Posted by: Joe English | June 19, 2008

Training: Food as fuel; Your diet, weight loss and running (part II)

[This is part II of a series on weight loss and building a diet for runners. The first part of the series is posted here.]

Part II: Building a diet that meets your needs

If you’ve made it through Part I of this article, then you’ve already had the basics. Food is fuel and you need to pick out the right types of foods to support your activities. When you do that, you’ll be providing your body what it needs for energy, meaning that you’ll feel better and you’ll be able to manage your weight, whether that goal is to lose, maintain or gain weight.

What ‘ya doin’ tomorrow?
In order for you to know how many calories you need in a day and what types of food you need to eat, the first thing you need to think about is what is it that you’re doing in a particular day and how many calories these activities require. There are lots of tools for estimating calories, but I’ll give you two simplistic ways to estimate.

The first method is to do some basic math to figure out how many calories you burn in a day:

Take your weight in pounds and multiply that number by 10. (150 pounds x 10 = 1,500 calories).

This result is a basic estimate of the number of calories that you’ll burn just going through your day: talking, breathing, digesting food, thinking and so on. This is a good place to start.

Now take that number and divide it in half and add that to the first number (1,500 / 2 = 750 . 1,500+750= 2,250 calories).

This result adds in calories for you to things you do in your day, like walking around, going up and down stairs, picking up baby and unloading the groceries from the car. This second calculation is highly dependent on your activity level, so this is really just a guide post. (See below for an Internet tool that will help you get more specific).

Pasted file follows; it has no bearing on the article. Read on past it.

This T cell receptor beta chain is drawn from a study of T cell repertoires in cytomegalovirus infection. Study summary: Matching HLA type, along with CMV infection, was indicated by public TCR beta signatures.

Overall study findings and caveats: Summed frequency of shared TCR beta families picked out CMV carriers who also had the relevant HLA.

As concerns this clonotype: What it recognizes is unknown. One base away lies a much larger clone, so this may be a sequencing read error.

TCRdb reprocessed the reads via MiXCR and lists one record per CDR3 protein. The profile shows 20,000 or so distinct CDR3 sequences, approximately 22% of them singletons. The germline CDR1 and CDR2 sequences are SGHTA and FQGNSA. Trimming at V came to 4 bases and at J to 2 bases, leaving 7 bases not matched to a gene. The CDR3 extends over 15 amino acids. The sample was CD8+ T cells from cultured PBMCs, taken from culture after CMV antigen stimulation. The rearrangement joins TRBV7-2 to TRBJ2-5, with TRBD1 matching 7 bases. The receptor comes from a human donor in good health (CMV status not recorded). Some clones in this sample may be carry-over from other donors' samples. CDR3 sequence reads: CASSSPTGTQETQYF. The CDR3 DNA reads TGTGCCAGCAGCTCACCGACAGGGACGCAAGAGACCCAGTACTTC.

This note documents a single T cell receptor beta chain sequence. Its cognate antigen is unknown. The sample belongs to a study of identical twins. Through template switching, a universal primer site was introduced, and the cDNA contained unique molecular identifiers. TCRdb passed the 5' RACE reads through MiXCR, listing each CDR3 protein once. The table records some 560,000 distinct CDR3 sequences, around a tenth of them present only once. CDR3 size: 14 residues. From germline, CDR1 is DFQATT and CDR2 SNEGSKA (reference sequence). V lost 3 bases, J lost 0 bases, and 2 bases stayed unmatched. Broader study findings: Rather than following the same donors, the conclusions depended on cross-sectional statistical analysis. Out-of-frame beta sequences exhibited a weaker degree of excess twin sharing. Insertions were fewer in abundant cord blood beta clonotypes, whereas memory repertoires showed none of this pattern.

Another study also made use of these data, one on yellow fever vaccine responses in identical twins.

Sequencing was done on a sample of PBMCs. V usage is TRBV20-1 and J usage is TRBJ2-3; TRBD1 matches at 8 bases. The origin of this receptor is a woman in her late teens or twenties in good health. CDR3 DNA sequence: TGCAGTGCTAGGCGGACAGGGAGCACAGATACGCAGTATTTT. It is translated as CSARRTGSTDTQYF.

The final step is to add in calories that you’ll burn during your running or exercise. The amount of calories burned during exercise is a factor of both the intensity of your workout and your weight. The more intense the workout, the more carbohydrate will be burned. A heavier person also burns more calories by having more physical mass to carry around with them.

A simple estimating tool is that running burns about 115 calories per mile. Walking at a moderate pace burns about 80 calories per mile.

So if you were planning to run 6 miles tomorrow, you’d add that your caloric needs:
150 pounds x 10 = 1,500 calories
1,500 x 2 = 750 calories
6 miles @ 115 calories = 690 calories
Total: 2,940

The total is the total number of calories you would burn in that day. Theoretically, if you ate that number of calories and the calculation was correct, you’d just about maintain your weight. (Aside from issues related to fluid weight fluctuations.)

The Internet method
Perhaps a less intimidating method would be to let an automated tool do the math for you. Here’s a link to a good tool that will help estimate your calories based on your weight on exercise level:

Losing weight
So how does one make the number on the scale move downward? Nutritionists suggest that you should reduce the number of calories calculated above by about 20% to safely lose weight. With that said – I’ll make the legal disclaimer here – if you’re trying to lose weight, you should really consult a nutritionist who can help you make sure that you’re getting enough of the nutrients (including proteins, vitamins and minerals) that you need to stay healthy.

The next step in the process is to pick out the foods that will provide these calories. A good guideline for people that are exercising is to split up your caloric needs into the following proportions:
 60% of calories should come from carbohydrates
 10% of calories should come from protein
 30% of calories should come from fat

It’s important to remember that these percentages above a not hard and fast rules and they are tailored for people that exercise.

When to eat what
The last piece of the equation is to think about when during the day to eat and how much at each meal. What you’d really like is a method of fueling your body that spreads out energy across the whole day so that you don’t feel the ups and downs associated with being hungry and then wanting to stuff yourself when you finally get to eat. One way to do this is to simply split up your calories and distribute them in four or meals across the day.